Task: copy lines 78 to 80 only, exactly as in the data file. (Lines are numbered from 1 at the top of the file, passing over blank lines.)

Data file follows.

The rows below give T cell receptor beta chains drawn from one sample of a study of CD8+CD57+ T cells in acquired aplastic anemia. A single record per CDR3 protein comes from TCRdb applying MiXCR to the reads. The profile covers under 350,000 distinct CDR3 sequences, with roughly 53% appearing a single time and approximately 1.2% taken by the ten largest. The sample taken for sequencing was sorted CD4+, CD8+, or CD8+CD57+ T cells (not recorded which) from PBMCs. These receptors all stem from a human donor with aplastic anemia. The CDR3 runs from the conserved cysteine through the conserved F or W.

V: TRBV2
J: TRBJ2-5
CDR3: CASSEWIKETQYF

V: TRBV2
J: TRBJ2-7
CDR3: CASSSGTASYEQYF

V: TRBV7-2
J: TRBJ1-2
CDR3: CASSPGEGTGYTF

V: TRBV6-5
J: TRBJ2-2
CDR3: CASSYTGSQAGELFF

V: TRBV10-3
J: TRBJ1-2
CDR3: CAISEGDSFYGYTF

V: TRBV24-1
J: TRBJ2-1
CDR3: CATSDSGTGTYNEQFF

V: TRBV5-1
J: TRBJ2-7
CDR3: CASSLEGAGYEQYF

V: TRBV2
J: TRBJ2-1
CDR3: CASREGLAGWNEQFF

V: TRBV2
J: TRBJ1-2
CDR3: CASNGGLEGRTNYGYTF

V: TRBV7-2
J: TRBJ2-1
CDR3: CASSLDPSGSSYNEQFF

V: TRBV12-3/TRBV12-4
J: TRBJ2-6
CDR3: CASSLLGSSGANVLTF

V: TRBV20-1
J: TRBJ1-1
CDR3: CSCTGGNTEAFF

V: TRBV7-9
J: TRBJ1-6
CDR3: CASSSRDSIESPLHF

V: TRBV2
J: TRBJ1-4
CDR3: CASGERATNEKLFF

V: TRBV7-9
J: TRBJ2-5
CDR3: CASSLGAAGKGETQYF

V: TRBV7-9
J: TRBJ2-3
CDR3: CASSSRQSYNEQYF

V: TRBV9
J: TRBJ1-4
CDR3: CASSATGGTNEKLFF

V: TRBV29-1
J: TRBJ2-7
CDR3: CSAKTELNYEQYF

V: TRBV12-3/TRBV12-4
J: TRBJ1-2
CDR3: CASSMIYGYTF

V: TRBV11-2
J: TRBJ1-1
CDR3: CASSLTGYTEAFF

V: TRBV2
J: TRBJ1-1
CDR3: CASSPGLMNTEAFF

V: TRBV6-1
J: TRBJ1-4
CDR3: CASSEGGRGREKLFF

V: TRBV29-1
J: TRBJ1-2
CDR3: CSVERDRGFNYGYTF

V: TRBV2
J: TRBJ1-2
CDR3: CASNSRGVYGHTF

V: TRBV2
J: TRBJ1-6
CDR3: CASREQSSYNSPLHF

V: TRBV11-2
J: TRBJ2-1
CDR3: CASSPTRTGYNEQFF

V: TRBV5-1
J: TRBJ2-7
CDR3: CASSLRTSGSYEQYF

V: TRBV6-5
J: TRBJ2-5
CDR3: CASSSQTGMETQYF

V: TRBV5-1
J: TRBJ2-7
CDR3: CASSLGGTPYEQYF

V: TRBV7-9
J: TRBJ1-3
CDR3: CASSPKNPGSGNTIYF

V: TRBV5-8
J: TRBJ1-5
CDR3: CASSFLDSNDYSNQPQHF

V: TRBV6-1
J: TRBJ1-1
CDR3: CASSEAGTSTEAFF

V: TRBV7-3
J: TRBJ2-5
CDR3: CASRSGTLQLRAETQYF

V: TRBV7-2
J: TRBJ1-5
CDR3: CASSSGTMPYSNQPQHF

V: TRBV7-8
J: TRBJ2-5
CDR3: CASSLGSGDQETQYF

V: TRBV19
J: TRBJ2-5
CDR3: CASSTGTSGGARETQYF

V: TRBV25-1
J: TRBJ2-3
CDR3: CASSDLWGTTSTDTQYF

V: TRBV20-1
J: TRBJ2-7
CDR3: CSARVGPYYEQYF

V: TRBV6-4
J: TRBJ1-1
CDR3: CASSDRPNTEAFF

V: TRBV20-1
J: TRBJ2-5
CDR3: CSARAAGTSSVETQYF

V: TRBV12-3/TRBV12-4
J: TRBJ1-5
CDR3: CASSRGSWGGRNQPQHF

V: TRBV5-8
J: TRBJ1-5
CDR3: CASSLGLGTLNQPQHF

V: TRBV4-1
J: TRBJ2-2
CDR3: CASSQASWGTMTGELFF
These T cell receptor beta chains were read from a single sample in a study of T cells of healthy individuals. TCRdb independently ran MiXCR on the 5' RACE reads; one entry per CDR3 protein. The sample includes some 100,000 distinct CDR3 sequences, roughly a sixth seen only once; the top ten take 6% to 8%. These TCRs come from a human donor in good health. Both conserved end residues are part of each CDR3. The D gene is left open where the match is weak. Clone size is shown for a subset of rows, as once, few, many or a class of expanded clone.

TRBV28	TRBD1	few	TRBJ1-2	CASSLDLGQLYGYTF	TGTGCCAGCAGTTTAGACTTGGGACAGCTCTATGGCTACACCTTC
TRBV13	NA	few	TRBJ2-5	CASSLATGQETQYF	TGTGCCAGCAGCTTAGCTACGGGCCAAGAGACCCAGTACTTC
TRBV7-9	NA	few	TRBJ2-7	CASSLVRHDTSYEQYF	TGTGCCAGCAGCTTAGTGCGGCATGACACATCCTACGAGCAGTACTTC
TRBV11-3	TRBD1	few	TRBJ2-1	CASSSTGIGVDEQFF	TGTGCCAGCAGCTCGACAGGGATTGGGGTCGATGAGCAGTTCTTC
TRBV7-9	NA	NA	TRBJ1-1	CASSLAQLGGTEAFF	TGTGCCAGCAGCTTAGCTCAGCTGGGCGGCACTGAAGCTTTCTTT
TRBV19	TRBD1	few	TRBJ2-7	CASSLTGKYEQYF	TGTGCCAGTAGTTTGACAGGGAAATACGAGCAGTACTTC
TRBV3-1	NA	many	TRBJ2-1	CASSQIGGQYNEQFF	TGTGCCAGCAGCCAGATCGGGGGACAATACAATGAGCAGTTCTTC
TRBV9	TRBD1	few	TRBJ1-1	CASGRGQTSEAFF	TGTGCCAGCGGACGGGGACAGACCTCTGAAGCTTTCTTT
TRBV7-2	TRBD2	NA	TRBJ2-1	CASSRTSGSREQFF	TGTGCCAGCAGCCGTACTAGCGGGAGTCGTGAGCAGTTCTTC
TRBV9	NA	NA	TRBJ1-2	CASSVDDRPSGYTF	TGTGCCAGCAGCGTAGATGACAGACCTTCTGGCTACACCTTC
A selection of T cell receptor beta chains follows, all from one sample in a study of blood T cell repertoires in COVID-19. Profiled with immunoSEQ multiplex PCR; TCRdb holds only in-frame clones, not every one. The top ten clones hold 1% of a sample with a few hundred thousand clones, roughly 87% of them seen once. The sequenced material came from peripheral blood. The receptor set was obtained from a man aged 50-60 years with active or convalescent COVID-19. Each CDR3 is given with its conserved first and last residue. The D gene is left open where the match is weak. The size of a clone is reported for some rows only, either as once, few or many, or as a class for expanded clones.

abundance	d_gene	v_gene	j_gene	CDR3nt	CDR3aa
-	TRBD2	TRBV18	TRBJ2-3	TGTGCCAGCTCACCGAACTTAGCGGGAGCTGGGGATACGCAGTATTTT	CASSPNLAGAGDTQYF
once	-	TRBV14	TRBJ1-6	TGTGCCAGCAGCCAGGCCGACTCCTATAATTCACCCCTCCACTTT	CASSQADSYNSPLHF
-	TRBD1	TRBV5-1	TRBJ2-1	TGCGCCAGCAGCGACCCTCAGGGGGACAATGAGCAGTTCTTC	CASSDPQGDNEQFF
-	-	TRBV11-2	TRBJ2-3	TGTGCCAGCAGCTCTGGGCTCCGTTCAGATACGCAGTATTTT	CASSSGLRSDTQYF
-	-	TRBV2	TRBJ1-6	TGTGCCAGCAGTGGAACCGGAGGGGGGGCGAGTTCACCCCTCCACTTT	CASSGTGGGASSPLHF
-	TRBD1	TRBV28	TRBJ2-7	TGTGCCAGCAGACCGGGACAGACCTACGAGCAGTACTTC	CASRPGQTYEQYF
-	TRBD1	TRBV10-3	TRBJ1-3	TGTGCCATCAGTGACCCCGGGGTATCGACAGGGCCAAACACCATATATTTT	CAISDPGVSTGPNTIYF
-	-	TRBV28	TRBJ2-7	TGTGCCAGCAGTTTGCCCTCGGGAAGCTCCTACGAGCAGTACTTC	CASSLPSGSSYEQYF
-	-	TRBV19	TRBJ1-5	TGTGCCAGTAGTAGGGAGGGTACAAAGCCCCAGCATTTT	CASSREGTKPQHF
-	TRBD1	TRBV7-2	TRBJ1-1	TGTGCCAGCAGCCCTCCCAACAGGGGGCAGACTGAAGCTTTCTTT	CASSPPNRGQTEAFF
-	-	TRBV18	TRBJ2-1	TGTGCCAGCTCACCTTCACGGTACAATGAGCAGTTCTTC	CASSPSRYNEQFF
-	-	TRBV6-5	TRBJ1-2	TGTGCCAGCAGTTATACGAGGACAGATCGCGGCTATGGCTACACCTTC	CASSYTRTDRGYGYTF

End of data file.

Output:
J: TRBJ2-1
CDR3: CASSPTRTGYNEQFF

V: TRBV5-1